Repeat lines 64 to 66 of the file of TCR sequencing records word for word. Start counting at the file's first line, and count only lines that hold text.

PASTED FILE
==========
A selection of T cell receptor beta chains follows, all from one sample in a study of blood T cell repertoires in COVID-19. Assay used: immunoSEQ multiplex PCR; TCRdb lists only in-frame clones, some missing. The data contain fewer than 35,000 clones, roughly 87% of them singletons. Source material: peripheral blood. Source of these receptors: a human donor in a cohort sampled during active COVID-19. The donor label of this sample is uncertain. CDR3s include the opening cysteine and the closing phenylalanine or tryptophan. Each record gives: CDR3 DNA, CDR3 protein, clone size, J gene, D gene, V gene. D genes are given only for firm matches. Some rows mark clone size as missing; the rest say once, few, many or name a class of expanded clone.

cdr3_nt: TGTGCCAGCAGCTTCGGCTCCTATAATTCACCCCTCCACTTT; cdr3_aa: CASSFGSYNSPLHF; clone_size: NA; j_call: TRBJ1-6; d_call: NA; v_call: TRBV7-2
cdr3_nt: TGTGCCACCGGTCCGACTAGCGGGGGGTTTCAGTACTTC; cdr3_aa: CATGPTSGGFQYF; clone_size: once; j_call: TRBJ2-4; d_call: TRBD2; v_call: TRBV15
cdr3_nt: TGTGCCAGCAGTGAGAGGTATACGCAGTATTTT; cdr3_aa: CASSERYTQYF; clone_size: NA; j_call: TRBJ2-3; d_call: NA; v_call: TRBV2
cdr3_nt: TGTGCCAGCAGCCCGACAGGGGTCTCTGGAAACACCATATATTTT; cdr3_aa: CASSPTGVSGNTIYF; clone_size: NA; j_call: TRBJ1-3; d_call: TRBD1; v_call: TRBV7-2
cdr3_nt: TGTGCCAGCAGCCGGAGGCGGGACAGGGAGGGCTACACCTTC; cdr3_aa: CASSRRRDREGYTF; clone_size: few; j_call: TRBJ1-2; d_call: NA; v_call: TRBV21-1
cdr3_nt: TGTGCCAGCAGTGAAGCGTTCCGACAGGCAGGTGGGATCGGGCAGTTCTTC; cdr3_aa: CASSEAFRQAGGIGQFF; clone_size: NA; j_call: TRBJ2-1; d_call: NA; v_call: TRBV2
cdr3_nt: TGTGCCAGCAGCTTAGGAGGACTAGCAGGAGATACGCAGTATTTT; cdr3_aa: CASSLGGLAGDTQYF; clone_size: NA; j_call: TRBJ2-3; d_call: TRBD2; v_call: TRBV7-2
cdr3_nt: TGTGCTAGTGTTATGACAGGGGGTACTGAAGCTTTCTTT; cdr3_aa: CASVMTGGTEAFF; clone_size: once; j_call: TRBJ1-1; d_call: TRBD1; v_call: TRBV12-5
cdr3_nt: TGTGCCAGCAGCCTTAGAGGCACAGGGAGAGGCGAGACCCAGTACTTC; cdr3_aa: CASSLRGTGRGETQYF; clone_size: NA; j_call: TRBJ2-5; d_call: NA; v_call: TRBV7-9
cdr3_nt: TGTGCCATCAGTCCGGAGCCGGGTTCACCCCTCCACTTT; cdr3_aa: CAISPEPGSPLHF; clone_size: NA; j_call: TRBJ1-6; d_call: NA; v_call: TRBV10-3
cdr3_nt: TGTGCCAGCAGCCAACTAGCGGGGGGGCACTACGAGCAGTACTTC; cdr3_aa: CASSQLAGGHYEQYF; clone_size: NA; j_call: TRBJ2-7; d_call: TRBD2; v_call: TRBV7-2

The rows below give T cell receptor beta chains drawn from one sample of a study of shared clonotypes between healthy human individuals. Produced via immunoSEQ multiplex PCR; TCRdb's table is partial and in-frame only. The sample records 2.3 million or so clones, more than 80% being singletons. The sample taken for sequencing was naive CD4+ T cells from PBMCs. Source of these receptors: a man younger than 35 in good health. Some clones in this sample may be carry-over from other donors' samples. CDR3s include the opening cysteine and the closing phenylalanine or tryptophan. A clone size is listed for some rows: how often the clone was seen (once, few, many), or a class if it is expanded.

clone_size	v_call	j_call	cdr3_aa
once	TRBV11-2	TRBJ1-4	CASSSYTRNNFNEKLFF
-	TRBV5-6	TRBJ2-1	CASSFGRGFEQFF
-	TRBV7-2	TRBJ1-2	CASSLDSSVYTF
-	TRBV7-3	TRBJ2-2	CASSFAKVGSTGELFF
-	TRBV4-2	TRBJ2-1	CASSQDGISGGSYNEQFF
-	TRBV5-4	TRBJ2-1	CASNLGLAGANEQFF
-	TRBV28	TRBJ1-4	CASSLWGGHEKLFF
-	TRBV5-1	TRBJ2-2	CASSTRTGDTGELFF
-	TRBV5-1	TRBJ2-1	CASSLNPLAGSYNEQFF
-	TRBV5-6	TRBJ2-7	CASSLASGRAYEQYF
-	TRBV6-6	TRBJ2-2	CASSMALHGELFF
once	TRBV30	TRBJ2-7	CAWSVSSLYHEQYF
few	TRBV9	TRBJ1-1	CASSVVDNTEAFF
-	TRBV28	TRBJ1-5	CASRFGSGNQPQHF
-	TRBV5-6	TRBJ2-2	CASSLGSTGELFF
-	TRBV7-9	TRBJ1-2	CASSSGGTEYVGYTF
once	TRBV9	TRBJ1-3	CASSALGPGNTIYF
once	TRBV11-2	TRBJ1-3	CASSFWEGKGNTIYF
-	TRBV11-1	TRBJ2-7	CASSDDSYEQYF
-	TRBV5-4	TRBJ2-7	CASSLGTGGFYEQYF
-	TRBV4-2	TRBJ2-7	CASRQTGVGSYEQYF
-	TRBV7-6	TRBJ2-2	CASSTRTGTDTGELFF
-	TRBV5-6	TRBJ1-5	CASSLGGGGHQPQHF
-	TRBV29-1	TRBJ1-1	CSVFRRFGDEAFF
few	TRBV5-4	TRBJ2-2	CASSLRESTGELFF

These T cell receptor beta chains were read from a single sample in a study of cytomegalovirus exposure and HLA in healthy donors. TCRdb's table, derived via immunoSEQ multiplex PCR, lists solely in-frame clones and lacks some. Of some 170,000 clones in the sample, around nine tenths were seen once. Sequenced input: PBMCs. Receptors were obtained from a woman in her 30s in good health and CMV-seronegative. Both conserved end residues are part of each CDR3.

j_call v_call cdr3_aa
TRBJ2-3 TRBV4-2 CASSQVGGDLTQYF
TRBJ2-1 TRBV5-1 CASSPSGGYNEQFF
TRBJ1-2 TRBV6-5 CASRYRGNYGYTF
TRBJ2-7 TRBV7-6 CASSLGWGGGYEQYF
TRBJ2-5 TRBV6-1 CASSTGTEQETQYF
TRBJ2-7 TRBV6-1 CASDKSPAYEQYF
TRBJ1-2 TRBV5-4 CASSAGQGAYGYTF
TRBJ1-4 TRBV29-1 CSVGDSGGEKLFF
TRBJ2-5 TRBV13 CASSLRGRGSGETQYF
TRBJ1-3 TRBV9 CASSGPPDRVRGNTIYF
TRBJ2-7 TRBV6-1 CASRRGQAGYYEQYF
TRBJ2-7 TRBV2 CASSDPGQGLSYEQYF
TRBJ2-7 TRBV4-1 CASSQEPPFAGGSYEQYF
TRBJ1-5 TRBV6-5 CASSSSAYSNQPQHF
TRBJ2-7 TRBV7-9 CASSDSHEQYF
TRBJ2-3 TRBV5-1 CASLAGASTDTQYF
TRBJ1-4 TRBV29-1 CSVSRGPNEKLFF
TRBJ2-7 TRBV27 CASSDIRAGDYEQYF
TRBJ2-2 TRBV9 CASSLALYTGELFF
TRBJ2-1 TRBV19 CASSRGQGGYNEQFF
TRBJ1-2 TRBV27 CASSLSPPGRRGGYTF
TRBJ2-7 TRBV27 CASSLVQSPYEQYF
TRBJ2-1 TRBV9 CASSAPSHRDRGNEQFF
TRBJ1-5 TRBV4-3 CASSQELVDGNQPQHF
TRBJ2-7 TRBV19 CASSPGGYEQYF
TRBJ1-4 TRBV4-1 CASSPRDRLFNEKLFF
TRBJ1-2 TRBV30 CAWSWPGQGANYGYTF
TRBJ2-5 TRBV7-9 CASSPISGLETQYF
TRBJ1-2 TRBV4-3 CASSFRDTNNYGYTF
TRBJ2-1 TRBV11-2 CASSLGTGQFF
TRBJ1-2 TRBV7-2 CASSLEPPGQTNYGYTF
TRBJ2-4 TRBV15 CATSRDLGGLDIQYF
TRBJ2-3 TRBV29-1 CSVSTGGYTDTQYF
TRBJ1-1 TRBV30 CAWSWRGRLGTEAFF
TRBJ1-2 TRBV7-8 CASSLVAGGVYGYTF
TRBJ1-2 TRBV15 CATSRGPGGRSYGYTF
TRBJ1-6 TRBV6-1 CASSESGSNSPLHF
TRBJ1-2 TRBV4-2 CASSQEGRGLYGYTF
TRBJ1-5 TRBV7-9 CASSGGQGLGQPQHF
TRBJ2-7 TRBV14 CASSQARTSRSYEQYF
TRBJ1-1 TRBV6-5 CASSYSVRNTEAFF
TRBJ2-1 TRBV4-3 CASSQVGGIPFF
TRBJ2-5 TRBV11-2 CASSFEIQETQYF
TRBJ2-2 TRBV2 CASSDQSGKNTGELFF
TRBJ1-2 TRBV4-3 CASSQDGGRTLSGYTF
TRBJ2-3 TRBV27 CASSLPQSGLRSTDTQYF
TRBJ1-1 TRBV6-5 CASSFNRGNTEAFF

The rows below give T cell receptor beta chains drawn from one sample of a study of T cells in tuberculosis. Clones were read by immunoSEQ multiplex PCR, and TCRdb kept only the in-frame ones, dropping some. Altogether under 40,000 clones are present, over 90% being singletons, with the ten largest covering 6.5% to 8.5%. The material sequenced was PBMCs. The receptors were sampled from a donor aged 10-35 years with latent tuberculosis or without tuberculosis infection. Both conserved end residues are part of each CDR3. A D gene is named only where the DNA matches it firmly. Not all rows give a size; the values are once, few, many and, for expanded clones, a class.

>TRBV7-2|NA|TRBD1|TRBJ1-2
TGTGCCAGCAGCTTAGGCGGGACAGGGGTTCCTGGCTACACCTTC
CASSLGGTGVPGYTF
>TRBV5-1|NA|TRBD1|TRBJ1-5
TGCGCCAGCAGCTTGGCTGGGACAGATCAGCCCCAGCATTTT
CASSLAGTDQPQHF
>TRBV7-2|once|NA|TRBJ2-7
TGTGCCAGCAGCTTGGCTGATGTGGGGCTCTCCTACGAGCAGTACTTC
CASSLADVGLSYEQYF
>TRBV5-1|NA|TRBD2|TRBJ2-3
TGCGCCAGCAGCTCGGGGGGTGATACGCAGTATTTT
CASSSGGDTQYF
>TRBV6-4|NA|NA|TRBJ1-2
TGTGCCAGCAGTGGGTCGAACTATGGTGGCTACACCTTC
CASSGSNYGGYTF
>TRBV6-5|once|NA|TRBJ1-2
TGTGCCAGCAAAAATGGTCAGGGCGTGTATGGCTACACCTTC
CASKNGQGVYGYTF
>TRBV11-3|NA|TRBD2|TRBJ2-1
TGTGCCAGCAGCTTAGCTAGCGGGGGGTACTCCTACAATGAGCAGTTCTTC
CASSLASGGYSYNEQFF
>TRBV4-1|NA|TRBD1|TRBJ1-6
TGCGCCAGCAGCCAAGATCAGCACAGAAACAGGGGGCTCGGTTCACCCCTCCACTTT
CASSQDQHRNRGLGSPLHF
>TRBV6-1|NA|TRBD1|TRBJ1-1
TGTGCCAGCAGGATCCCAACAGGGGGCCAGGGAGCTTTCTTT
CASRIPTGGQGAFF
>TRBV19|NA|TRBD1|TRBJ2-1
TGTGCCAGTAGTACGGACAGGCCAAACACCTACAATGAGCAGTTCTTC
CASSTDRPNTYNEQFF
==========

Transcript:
TRBJ2-1 TRBV9 CASSAPSHRDRGNEQFF
TRBJ1-5 TRBV4-3 CASSQELVDGNQPQHF
TRBJ2-7 TRBV19 CASSPGGYEQYF